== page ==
Section 3 of the Local Government, Planning and Land Act 1980 gives the Secretary of State the power to issue a code of practice about the publication of information by local authorities relating to the discharge of their functions. The Secretary of State for Communities and Local Government has just issued a new Local Government Transparency Code . It applies in England only and replaces the previous version.

The code requires councils (as well as, amongst others, National Park Authorities, Fire and Waste Authorities and Integrated Transport Authorities) to proactively publish certain categories information whilst also recommending that they go beyond the minimum. It follows last year’s consultation on Improving Local Government Transparency: “Making ‘The Code of Recommended Practice for Local Authorities on Data Transparency ’ enforceable by regulations”. In that consultation, Eric Pickles, the Communities Secretary, wanted the power to enforce the Code through regulations. This would have given him the power to seek an order from the courts that an authority is in breach of its obligations, and/or an order that it must comply with its duties. It seems that this idea has been quietly dropped but the code does say:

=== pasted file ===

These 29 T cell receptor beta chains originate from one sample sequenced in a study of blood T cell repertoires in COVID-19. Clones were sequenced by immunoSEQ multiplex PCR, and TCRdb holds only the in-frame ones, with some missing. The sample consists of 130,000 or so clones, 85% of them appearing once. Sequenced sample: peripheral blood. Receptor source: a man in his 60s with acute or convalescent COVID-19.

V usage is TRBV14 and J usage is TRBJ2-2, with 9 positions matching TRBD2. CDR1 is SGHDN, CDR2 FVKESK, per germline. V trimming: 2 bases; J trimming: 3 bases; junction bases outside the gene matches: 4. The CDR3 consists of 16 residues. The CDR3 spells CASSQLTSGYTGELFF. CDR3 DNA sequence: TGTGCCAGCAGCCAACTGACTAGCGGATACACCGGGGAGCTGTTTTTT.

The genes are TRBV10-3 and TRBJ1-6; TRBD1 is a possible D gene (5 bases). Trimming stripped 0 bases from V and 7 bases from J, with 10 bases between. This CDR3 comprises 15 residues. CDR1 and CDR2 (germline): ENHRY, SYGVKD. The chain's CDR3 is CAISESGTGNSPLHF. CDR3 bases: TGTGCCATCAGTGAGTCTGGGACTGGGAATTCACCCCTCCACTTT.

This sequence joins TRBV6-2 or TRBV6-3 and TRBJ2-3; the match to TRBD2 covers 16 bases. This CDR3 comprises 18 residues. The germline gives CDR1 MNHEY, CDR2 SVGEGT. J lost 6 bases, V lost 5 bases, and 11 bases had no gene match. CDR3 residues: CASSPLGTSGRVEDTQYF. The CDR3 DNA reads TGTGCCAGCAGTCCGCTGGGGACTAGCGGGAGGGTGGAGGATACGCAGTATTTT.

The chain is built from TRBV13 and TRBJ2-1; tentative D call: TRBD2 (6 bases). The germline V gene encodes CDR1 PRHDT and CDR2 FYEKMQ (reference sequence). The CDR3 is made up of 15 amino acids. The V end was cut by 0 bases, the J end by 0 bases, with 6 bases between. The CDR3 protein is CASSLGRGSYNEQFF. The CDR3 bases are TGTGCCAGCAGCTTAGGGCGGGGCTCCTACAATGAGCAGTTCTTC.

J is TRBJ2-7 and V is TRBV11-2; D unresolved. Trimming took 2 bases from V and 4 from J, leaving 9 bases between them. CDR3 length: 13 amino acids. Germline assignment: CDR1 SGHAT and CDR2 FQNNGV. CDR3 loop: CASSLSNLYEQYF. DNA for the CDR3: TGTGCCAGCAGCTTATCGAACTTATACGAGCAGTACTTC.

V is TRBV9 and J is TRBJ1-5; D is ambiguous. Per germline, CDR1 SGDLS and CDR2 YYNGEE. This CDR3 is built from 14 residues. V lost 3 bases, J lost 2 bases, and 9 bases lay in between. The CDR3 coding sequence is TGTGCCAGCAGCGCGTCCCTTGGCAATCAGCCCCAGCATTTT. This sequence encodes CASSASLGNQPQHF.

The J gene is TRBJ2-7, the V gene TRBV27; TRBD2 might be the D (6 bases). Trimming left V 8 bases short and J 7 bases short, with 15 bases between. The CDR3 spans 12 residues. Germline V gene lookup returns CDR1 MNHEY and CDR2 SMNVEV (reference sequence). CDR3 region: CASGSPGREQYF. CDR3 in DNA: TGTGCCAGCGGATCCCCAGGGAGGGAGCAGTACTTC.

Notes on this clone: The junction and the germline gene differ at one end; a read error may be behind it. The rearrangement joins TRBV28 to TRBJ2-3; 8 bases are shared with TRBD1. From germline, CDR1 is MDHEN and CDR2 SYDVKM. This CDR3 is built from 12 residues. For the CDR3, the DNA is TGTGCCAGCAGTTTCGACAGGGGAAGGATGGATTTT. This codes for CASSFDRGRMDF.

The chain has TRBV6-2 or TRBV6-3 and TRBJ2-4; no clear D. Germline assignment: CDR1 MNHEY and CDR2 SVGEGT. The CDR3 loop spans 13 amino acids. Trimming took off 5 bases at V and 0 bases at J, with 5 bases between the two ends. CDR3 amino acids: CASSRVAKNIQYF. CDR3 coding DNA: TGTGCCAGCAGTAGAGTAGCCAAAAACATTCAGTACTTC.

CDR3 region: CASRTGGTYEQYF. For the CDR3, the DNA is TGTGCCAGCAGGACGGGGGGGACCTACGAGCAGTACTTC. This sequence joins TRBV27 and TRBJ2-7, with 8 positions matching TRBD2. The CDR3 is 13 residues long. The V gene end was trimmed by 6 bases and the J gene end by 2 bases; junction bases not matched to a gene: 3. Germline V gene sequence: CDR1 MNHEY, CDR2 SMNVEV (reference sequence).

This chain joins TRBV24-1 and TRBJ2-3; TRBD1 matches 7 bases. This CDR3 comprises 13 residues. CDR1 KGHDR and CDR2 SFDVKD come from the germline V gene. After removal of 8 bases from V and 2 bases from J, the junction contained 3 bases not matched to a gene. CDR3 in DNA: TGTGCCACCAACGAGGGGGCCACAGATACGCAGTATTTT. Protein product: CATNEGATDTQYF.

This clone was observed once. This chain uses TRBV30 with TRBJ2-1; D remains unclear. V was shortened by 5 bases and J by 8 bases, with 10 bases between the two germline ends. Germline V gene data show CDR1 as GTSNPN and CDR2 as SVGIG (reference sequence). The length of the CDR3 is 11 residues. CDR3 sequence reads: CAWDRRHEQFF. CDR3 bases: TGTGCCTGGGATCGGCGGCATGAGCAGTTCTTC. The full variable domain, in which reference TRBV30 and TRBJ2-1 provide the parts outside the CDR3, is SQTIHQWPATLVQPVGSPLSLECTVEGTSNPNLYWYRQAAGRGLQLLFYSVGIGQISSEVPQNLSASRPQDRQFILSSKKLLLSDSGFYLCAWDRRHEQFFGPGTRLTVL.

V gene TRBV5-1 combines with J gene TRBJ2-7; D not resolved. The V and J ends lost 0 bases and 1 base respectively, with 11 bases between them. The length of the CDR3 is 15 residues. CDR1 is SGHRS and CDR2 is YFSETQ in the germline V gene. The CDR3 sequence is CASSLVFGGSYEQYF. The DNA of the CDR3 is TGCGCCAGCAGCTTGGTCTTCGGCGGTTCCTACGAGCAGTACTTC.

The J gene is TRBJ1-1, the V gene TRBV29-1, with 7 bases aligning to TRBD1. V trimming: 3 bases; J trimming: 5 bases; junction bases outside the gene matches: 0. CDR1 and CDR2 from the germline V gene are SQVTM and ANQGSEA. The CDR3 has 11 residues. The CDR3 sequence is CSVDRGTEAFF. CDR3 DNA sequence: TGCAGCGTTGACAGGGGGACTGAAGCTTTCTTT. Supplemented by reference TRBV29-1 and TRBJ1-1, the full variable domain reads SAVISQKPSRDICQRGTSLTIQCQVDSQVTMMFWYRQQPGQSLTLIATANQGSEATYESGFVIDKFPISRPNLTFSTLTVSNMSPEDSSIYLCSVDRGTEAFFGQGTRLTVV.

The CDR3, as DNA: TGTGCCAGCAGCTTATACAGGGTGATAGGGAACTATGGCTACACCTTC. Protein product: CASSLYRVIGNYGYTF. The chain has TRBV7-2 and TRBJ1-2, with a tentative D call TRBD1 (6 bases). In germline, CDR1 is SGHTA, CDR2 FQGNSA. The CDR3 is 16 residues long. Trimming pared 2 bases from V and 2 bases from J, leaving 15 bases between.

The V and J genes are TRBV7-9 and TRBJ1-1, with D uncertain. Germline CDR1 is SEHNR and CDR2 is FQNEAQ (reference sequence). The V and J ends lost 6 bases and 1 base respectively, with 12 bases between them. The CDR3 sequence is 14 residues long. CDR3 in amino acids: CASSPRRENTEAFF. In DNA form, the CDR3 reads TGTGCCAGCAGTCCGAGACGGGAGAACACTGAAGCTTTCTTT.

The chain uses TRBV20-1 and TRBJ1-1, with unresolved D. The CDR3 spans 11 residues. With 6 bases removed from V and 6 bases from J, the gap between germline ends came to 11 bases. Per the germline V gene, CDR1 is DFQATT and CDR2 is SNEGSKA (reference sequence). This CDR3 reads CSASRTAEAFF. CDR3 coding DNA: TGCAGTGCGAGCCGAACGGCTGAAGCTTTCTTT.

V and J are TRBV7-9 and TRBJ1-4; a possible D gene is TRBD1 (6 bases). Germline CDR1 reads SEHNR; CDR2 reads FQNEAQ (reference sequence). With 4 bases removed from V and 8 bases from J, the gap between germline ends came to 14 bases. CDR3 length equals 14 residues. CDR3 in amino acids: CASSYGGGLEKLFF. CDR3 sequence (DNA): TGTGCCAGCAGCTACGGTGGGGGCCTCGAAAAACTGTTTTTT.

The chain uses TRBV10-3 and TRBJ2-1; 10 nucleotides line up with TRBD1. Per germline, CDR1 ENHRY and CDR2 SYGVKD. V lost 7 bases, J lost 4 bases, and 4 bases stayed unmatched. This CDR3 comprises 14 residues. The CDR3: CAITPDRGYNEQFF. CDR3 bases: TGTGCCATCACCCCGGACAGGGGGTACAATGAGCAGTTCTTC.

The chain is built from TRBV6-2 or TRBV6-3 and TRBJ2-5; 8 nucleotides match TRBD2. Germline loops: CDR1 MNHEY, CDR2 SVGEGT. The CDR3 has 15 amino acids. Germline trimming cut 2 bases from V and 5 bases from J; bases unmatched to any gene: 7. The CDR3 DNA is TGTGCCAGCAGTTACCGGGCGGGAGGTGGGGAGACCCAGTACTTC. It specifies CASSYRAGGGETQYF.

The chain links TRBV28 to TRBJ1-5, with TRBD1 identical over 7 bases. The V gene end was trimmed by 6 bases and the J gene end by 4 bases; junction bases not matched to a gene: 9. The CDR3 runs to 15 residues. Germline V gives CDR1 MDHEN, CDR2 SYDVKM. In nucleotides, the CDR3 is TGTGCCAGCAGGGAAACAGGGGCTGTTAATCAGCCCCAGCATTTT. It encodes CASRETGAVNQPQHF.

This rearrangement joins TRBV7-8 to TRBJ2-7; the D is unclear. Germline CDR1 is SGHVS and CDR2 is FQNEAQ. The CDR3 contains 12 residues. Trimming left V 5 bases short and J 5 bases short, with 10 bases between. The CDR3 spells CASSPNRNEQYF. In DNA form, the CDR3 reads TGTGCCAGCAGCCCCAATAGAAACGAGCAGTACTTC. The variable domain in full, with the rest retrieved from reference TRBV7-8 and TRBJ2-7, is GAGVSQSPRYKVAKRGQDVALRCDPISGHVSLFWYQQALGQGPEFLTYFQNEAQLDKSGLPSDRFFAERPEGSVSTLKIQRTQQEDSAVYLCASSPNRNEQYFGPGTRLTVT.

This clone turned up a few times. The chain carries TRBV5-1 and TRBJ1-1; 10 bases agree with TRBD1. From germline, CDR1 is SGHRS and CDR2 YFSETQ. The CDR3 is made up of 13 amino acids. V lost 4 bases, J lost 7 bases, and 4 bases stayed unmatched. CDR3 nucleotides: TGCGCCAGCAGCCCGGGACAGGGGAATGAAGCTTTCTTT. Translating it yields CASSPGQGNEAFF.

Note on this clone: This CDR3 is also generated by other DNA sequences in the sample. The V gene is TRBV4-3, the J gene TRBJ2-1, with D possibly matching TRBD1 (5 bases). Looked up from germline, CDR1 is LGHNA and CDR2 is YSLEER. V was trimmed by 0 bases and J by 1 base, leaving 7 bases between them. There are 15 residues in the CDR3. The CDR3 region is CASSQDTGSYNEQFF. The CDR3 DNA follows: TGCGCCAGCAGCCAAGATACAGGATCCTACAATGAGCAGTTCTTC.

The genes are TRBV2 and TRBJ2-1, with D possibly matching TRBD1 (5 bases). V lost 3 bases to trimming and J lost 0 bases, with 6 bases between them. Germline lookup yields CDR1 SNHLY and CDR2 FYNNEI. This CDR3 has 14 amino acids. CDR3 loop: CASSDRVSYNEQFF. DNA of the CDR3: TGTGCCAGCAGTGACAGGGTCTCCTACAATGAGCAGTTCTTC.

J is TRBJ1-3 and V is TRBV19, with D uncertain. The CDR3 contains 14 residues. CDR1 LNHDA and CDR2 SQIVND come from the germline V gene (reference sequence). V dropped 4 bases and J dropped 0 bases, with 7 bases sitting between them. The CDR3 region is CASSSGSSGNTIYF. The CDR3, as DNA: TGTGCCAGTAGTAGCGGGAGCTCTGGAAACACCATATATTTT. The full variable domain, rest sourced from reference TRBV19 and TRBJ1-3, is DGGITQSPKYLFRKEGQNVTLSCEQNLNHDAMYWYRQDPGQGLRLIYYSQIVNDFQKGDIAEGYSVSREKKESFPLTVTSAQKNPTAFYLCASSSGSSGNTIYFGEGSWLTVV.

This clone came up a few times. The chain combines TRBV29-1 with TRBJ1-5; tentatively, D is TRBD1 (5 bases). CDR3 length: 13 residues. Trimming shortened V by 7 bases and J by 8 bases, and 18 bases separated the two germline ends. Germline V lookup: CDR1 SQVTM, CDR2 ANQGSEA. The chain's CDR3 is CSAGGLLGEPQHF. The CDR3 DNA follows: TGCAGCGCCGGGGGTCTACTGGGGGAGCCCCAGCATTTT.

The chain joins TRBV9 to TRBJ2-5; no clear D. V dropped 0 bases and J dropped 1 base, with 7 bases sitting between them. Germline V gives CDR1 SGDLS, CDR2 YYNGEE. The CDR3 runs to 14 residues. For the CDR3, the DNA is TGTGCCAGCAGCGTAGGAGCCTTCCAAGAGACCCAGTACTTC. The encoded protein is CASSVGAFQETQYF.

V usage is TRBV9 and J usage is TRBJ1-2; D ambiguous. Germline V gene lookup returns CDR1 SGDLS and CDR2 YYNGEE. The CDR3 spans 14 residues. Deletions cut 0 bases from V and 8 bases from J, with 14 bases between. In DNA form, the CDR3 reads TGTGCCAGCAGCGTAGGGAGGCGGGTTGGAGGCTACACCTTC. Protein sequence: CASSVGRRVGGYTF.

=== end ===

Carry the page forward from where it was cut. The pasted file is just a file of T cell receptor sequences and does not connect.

“In principle all data held and managed by local authorities should be made available to local people unless there are specific sensitivities (e.g. protecting vulnerable people or commercial and operational considerations) to doing so.”

Part 2.1 of the code sets out information, which must be published at least quarterly. This includes:

  • Each individual item of expenditure exceeding £500 e.g. invoices, grant payments, expense payments, rent etc.
  • Government Procurement Card transactions
  • Procurement information which includes details of every invitation to tender for contracts to provide goods and/or services with a value that exceeds £5,000, together with any contract, commissioned activity, purchase order, framework agreement and any other legally enforceable agreement, also with a value that exceeds £5,000.

Part 2.2 of the code sets out nine sets of data which must be published annually. This includes local authority land, grants to voluntary bodies , trade union facility time, parking information and senior salaries. In relation to trade union facility time, authorities should publish the amount spent on providing support and facilities to trade unions within their workforces, and specify which unions. In relation to parking charges, categories include the number of off-street parking places and the revenue raised from them; the number of on-street parking places and the revenue they raise; as well as the revenue from parking fines and the number of free parking spaces available.